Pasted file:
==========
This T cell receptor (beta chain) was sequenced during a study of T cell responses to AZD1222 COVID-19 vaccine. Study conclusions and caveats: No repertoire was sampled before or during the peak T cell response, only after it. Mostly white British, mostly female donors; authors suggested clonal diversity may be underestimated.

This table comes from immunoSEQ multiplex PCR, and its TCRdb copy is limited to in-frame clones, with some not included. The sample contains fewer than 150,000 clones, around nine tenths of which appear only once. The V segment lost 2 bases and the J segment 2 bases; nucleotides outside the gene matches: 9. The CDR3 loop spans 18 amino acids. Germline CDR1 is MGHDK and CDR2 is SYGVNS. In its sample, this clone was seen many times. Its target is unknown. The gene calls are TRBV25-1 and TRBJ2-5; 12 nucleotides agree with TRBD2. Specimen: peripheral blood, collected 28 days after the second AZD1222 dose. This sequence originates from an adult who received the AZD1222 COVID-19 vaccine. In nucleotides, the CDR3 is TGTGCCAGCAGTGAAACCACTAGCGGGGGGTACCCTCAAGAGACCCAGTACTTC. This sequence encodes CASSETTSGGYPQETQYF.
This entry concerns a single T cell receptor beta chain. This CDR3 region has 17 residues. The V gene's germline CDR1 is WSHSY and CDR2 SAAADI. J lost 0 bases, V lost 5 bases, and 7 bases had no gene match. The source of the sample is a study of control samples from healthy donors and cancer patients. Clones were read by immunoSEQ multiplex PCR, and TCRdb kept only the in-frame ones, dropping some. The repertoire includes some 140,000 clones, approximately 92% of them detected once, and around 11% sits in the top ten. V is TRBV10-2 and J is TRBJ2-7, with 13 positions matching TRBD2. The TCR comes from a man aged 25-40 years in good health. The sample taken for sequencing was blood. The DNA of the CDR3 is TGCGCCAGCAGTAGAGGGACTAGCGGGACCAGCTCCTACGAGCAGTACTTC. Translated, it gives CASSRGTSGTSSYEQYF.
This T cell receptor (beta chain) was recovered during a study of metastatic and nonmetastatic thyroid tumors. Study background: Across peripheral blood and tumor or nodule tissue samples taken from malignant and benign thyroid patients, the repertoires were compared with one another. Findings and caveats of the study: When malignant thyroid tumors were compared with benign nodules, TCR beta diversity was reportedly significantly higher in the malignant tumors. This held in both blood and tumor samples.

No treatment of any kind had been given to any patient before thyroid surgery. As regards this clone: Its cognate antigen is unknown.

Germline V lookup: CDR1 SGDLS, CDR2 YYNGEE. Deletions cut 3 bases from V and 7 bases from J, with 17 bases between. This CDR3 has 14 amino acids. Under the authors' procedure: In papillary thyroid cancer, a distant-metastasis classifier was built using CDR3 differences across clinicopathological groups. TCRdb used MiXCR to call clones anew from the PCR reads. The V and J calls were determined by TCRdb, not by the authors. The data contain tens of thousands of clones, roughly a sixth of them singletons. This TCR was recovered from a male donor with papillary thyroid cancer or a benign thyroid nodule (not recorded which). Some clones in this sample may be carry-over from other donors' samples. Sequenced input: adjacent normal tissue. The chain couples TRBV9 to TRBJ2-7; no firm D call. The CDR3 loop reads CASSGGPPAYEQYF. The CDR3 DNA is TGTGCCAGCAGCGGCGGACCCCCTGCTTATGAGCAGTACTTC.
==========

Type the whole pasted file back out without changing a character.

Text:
This T cell receptor (beta chain) was sequenced during a study of T cell responses to AZD1222 COVID-19 vaccine. Study conclusions and caveats: No repertoire was sampled before or during the peak T cell response, only after it. Mostly white British, mostly female donors; authors suggested clonal diversity may be underestimated.

This table comes from immunoSEQ multiplex PCR, and its TCRdb copy is limited to in-frame clones, with some not included. The sample contains fewer than 150,000 clones, around nine tenths of which appear only once. The V segment lost 2 bases and the J segment 2 bases; nucleotides outside the gene matches: 9. The CDR3 loop spans 18 amino acids. Germline CDR1 is MGHDK and CDR2 is SYGVNS. In its sample, this clone was seen many times. Its target is unknown. The gene calls are TRBV25-1 and TRBJ2-5; 12 nucleotides agree with TRBD2. Specimen: peripheral blood, collected 28 days after the second AZD1222 dose. This sequence originates from an adult who received the AZD1222 COVID-19 vaccine. In nucleotides, the CDR3 is TGTGCCAGCAGTGAAACCACTAGCGGGGGGTACCCTCAAGAGACCCAGTACTTC. This sequence encodes CASSETTSGGYPQETQYF.
This entry concerns a single T cell receptor beta chain. This CDR3 region has 17 residues. The V gene's germline CDR1 is WSHSY and CDR2 SAAADI. J lost 0 bases, V lost 5 bases, and 7 bases had no gene match. The source of the sample is a study of control samples from healthy donors and cancer patients. Clones were read by immunoSEQ multiplex PCR, and TCRdb kept only the in-frame ones, dropping some. The repertoire includes some 140,000 clones, approximately 92% of them detected once, and around 11% sits in the top ten. V is TRBV10-2 and J is TRBJ2-7, with 13 positions matching TRBD2. The TCR comes from a man aged 25-40 years in good health. The sample taken for sequencing was blood. The DNA of the CDR3 is TGCGCCAGCAGTAGAGGGACTAGCGGGACCAGCTCCTACGAGCAGTACTTC. Translated, it gives CASSRGTSGTSSYEQYF.
This T cell receptor (beta chain) was recovered during a study of metastatic and nonmetastatic thyroid tumors. Study background: Across peripheral blood and tumor or nodule tissue samples taken from malignant and benign thyroid patients, the repertoires were compared with one another. Findings and caveats of the study: When malignant thyroid tumors were compared with benign nodules, TCR beta diversity was reportedly significantly higher in the malignant tumors. This held in both blood and tumor samples.

No treatment of any kind had been given to any patient before thyroid surgery. As regards this clone: Its cognate antigen is unknown.

Germline V lookup: CDR1 SGDLS, CDR2 YYNGEE. Deletions cut 3 bases from V and 7 bases from J, with 17 bases between. This CDR3 has 14 amino acids. Under the authors' procedure: In papillary thyroid cancer, a distant-metastasis classifier was built using CDR3 differences across clinicopathological groups. TCRdb used MiXCR to call clones anew from the PCR reads. The V and J calls were determined by TCRdb, not by the authors. The data contain tens of thousands of clones, roughly a sixth of them singletons. This TCR was recovered from a male donor with papillary thyroid cancer or a benign thyroid nodule (not recorded which). Some clones in this sample may be carry-over from other donors' samples. Sequenced input: adjacent normal tissue. The chain couples TRBV9 to TRBJ2-7; no firm D call. The CDR3 loop reads CASSGGPPAYEQYF. The CDR3 DNA is TGTGCCAGCAGCGGCGGACCCCCTGCTTATGAGCAGTACTTC.